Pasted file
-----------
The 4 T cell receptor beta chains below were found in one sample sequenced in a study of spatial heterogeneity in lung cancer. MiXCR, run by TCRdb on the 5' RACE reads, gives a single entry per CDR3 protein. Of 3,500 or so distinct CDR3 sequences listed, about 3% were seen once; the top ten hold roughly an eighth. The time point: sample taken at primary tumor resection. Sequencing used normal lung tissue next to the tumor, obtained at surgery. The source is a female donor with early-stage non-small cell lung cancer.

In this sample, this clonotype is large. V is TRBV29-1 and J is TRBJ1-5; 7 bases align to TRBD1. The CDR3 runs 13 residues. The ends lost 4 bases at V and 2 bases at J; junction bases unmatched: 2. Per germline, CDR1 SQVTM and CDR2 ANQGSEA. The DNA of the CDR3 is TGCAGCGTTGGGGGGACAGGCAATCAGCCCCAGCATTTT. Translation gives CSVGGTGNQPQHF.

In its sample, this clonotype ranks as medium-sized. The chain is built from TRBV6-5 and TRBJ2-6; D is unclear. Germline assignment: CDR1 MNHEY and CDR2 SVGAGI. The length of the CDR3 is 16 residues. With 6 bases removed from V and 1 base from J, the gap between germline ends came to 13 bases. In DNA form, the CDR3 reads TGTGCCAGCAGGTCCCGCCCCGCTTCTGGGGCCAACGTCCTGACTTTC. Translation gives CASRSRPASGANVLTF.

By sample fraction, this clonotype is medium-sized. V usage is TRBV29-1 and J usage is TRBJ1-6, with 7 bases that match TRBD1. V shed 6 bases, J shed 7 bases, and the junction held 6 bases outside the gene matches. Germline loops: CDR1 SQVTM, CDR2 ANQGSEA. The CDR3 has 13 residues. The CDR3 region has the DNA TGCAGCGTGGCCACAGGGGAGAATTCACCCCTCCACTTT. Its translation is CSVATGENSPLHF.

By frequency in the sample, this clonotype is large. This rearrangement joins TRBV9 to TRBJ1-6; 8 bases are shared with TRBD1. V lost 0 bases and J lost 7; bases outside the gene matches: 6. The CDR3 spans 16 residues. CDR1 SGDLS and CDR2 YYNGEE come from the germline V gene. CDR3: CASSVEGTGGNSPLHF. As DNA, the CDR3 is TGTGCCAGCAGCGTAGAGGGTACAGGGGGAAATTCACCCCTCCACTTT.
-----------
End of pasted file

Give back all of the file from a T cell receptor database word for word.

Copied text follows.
The 4 T cell receptor beta chains below were found in one sample sequenced in a study of spatial heterogeneity in lung cancer. MiXCR, run by TCRdb on the 5' RACE reads, gives a single entry per CDR3 protein. Of 3,500 or so distinct CDR3 sequences listed, about 3% were seen once; the top ten hold roughly an eighth. The time point: sample taken at primary tumor resection. Sequencing used normal lung tissue next to the tumor, obtained at surgery. The source is a female donor with early-stage non-small cell lung cancer.

In this sample, this clonotype is large. V is TRBV29-1 and J is TRBJ1-5; 7 bases align to TRBD1. The CDR3 runs 13 residues. The ends lost 4 bases at V and 2 bases at J; junction bases unmatched: 2. Per germline, CDR1 SQVTM and CDR2 ANQGSEA. The DNA of the CDR3 is TGCAGCGTTGGGGGGACAGGCAATCAGCCCCAGCATTTT. Translation gives CSVGGTGNQPQHF.

In its sample, this clonotype ranks as medium-sized. The chain is built from TRBV6-5 and TRBJ2-6; D is unclear. Germline assignment: CDR1 MNHEY and CDR2 SVGAGI. The length of the CDR3 is 16 residues. With 6 bases removed from V and 1 base from J, the gap between germline ends came to 13 bases. In DNA form, the CDR3 reads TGTGCCAGCAGGTCCCGCCCCGCTTCTGGGGCCAACGTCCTGACTTTC. Translation gives CASRSRPASGANVLTF.

By sample fraction, this clonotype is medium-sized. V usage is TRBV29-1 and J usage is TRBJ1-6, with 7 bases that match TRBD1. V shed 6 bases, J shed 7 bases, and the junction held 6 bases outside the gene matches. Germline loops: CDR1 SQVTM, CDR2 ANQGSEA. The CDR3 has 13 residues. The CDR3 region has the DNA TGCAGCGTGGCCACAGGGGAGAATTCACCCCTCCACTTT. Its translation is CSVATGENSPLHF.

By frequency in the sample, this clonotype is large. This rearrangement joins TRBV9 to TRBJ1-6; 8 bases are shared with TRBD1. V lost 0 bases and J lost 7; bases outside the gene matches: 6. The CDR3 spans 16 residues. CDR1 SGDLS and CDR2 YYNGEE come from the germline V gene. CDR3: CASSVEGTGGNSPLHF. As DNA, the CDR3 is TGTGCCAGCAGCGTAGAGGGTACAGGGGGAAATTCACCCCTCCACTTT.